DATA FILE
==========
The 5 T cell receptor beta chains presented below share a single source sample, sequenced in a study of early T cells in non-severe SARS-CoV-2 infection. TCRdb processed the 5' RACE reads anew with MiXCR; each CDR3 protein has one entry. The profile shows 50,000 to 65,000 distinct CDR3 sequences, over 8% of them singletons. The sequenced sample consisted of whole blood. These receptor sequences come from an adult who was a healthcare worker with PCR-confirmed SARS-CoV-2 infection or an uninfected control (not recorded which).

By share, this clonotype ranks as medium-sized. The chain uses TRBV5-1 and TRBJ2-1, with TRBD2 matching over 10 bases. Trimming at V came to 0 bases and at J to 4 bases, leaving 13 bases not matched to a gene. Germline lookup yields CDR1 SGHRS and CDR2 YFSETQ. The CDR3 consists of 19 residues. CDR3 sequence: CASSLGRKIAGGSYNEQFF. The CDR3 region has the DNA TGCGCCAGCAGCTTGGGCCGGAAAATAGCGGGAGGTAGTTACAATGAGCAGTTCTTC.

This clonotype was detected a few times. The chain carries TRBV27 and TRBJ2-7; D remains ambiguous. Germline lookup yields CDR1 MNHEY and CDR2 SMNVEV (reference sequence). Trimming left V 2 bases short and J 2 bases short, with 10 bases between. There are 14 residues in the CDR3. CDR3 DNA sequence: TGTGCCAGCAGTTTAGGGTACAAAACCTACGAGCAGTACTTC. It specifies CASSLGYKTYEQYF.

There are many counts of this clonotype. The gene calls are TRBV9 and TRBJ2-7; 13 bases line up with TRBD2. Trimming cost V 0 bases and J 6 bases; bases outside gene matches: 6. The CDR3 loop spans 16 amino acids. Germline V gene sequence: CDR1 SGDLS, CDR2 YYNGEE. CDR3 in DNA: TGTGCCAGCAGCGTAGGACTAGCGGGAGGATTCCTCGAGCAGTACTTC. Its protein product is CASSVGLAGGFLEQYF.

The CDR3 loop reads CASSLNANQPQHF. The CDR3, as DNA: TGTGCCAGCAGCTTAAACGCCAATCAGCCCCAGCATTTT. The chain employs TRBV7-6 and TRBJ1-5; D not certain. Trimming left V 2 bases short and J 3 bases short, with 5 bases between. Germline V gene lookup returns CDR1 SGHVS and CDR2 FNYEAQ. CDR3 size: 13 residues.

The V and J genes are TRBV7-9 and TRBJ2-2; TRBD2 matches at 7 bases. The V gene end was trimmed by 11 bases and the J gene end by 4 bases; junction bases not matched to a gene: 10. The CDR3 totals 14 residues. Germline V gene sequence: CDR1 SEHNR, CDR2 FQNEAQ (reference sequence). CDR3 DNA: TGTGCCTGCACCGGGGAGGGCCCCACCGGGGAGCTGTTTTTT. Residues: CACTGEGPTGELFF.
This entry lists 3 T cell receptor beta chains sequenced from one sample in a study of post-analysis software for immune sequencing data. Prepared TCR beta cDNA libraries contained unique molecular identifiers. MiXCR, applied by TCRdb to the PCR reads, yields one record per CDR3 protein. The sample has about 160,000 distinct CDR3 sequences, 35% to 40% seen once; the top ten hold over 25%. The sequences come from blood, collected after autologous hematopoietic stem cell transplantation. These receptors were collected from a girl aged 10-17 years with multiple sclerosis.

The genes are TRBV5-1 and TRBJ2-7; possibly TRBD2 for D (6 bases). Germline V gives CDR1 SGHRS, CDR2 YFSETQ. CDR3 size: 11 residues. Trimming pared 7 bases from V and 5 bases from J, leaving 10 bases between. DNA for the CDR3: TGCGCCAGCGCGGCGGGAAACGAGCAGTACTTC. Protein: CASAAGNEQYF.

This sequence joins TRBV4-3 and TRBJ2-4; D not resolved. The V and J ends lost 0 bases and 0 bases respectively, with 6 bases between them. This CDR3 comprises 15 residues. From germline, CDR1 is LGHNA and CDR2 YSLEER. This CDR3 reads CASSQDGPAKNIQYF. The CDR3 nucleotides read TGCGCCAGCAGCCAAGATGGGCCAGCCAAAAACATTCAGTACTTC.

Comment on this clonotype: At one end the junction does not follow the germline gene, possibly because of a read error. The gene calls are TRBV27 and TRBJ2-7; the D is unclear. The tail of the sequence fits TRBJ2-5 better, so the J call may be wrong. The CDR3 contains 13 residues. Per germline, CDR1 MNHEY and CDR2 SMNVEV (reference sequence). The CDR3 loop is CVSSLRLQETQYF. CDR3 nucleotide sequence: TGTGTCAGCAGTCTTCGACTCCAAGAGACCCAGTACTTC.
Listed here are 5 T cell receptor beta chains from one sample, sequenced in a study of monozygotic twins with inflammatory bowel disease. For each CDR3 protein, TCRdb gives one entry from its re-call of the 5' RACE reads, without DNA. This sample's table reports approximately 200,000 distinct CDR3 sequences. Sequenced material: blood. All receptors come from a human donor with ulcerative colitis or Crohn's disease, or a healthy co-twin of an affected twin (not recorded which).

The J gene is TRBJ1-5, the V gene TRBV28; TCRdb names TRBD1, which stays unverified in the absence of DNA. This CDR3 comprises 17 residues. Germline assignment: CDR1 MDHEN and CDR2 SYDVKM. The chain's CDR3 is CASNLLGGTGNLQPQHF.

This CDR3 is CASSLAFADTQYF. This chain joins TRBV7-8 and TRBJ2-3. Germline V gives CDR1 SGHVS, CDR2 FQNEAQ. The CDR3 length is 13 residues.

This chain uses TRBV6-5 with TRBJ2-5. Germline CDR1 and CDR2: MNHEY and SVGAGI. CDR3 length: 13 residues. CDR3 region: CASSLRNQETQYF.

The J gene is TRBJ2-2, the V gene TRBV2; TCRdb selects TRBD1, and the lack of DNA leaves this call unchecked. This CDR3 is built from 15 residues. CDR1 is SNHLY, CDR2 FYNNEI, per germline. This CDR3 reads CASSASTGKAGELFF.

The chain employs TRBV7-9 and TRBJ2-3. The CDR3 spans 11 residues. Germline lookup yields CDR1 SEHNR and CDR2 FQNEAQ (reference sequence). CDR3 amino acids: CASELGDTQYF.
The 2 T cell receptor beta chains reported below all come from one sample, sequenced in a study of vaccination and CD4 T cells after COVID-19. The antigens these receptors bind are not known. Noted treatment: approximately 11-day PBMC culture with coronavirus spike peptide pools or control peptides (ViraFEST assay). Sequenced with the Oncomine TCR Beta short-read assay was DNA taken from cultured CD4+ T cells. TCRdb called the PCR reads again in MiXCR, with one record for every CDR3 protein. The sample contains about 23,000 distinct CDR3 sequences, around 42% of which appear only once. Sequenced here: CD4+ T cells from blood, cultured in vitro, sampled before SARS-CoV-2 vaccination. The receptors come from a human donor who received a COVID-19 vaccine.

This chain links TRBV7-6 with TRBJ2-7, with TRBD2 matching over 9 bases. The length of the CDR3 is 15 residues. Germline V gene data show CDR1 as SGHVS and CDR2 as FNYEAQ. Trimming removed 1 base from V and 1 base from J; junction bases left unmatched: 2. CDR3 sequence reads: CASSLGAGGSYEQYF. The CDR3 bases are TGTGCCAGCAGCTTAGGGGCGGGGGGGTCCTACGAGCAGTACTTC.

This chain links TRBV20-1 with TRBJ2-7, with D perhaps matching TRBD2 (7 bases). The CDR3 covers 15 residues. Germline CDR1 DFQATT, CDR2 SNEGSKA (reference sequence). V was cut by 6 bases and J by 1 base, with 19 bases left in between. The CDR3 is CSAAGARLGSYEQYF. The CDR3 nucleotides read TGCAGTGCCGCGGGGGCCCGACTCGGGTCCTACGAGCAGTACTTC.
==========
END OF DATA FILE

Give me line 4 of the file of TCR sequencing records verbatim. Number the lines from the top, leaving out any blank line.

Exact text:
There are many counts of this clonotype. The gene calls are TRBV9 and TRBJ2-7; 13 bases line up with TRBD2. Trimming cost V 0 bases and J 6 bases; bases outside gene matches: 6. The CDR3 loop spans 16 amino acids. Germline V gene sequence: CDR1 SGDLS, CDR2 YYNGEE. CDR3 in DNA: TGTGCCAGCAGCGTAGGACTAGCGGGAGGATTCCTCGAGCAGTACTTC. Its protein product is CASSVGLAGGFLEQYF.